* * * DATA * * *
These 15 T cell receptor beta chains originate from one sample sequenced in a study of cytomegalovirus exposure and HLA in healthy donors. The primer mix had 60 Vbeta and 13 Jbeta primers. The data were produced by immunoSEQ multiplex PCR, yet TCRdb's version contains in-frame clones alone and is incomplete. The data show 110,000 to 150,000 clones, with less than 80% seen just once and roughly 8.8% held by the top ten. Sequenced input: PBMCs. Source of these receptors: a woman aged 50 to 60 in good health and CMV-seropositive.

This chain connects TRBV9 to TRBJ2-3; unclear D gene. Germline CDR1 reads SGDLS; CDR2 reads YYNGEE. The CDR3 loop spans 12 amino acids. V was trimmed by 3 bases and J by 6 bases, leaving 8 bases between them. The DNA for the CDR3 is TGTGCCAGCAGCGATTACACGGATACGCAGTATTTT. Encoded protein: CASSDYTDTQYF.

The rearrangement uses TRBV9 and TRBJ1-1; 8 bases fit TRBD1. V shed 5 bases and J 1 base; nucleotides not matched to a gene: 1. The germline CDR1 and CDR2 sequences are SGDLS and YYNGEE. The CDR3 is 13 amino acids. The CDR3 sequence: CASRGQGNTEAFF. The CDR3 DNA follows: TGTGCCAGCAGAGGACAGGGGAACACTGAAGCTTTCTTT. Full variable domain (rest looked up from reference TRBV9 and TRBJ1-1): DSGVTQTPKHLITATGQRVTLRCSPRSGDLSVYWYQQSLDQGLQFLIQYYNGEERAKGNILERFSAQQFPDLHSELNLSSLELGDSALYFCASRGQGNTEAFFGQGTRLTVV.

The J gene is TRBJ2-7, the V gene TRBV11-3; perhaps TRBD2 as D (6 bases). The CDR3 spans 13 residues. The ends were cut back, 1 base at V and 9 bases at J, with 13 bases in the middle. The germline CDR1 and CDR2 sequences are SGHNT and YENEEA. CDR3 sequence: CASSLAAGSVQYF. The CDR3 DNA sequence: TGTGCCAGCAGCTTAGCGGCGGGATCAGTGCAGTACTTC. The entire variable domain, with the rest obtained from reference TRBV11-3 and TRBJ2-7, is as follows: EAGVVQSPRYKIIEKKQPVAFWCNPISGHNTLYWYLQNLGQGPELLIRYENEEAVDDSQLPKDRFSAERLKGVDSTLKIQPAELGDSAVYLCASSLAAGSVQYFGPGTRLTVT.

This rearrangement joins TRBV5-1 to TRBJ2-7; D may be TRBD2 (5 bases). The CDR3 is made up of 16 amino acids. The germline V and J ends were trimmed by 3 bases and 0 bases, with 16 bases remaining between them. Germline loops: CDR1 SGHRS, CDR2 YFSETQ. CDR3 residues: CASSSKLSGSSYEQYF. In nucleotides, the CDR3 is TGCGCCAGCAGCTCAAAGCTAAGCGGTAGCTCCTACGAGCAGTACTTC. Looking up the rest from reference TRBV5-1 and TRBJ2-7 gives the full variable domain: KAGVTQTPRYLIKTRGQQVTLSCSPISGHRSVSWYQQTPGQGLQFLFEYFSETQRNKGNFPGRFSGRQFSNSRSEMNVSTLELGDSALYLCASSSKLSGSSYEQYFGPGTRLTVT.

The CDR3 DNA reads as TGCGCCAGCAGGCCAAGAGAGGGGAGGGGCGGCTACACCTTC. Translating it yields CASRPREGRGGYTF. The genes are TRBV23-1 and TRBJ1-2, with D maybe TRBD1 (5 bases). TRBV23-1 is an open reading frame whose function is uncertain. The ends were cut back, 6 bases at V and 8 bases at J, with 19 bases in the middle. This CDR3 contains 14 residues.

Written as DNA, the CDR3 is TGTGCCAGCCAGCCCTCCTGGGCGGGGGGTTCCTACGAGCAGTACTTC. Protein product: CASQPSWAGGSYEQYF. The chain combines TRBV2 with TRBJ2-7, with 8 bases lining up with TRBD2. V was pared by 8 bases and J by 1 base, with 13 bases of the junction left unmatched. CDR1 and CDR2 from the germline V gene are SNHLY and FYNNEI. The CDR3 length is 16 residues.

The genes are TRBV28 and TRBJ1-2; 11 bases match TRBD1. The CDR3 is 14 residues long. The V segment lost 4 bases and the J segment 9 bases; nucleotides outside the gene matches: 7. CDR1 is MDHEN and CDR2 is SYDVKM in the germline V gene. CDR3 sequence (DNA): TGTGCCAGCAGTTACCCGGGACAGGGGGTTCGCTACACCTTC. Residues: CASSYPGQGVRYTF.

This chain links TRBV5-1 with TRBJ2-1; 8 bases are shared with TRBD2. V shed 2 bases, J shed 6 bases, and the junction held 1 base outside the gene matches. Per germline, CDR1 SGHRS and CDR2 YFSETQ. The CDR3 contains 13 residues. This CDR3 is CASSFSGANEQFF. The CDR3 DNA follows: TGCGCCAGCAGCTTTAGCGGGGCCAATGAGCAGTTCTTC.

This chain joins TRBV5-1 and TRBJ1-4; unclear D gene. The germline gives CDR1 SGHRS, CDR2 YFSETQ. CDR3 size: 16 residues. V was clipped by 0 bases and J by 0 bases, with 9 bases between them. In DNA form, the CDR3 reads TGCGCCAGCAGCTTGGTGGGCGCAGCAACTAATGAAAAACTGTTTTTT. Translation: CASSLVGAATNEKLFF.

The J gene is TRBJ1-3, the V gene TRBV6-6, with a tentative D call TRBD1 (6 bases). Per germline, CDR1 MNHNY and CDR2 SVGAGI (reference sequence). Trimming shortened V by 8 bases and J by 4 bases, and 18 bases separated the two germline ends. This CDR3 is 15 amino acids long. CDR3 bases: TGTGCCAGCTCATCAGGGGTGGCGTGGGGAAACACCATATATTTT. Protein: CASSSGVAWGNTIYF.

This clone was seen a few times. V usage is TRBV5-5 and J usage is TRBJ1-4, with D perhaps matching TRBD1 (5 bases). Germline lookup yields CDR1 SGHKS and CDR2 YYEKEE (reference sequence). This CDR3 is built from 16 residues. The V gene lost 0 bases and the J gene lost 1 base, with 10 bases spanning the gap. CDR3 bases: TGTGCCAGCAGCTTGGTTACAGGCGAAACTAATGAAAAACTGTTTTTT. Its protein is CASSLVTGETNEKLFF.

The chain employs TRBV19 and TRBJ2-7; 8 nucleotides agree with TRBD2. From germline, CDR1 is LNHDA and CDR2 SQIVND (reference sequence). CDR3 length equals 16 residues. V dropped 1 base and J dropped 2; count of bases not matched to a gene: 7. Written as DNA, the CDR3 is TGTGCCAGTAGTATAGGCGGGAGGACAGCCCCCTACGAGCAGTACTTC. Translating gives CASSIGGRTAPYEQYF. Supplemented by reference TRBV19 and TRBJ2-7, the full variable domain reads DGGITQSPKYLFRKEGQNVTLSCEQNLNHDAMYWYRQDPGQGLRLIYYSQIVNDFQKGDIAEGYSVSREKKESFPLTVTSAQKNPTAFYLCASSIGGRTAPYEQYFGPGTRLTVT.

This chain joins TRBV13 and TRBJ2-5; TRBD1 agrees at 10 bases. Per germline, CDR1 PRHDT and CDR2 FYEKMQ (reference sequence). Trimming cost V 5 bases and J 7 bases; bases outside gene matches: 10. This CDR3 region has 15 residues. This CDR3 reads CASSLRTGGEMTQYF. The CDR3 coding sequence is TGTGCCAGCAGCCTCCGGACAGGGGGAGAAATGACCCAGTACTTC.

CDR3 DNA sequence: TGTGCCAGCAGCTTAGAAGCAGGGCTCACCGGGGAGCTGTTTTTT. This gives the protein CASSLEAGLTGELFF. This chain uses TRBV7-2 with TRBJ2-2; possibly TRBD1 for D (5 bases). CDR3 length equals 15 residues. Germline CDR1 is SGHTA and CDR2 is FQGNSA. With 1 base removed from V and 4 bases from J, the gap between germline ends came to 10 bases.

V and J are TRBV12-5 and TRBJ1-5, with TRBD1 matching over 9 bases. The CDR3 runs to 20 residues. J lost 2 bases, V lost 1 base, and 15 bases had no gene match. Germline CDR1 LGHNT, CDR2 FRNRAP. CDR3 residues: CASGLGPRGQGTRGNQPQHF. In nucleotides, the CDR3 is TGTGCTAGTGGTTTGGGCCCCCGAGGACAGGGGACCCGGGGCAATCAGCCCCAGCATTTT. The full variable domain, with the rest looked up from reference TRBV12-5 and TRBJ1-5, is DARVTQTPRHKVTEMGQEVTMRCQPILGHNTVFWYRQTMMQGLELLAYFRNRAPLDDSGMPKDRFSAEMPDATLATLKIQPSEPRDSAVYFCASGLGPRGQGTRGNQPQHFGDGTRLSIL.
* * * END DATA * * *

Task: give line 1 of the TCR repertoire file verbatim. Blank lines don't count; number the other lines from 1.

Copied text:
These 15 T cell receptor beta chains originate from one sample sequenced in a study of cytomegalovirus exposure and HLA in healthy donors. The primer mix had 60 Vbeta and 13 Jbeta primers. The data were produced by immunoSEQ multiplex PCR, yet TCRdb's version contains in-frame clones alone and is incomplete. The data show 110,000 to 150,000 clones, with less than 80% seen just once and roughly 8.8% held by the top ten. Sequenced input: PBMCs. Source of these receptors: a woman aged 50 to 60 in good health and CMV-seropositive.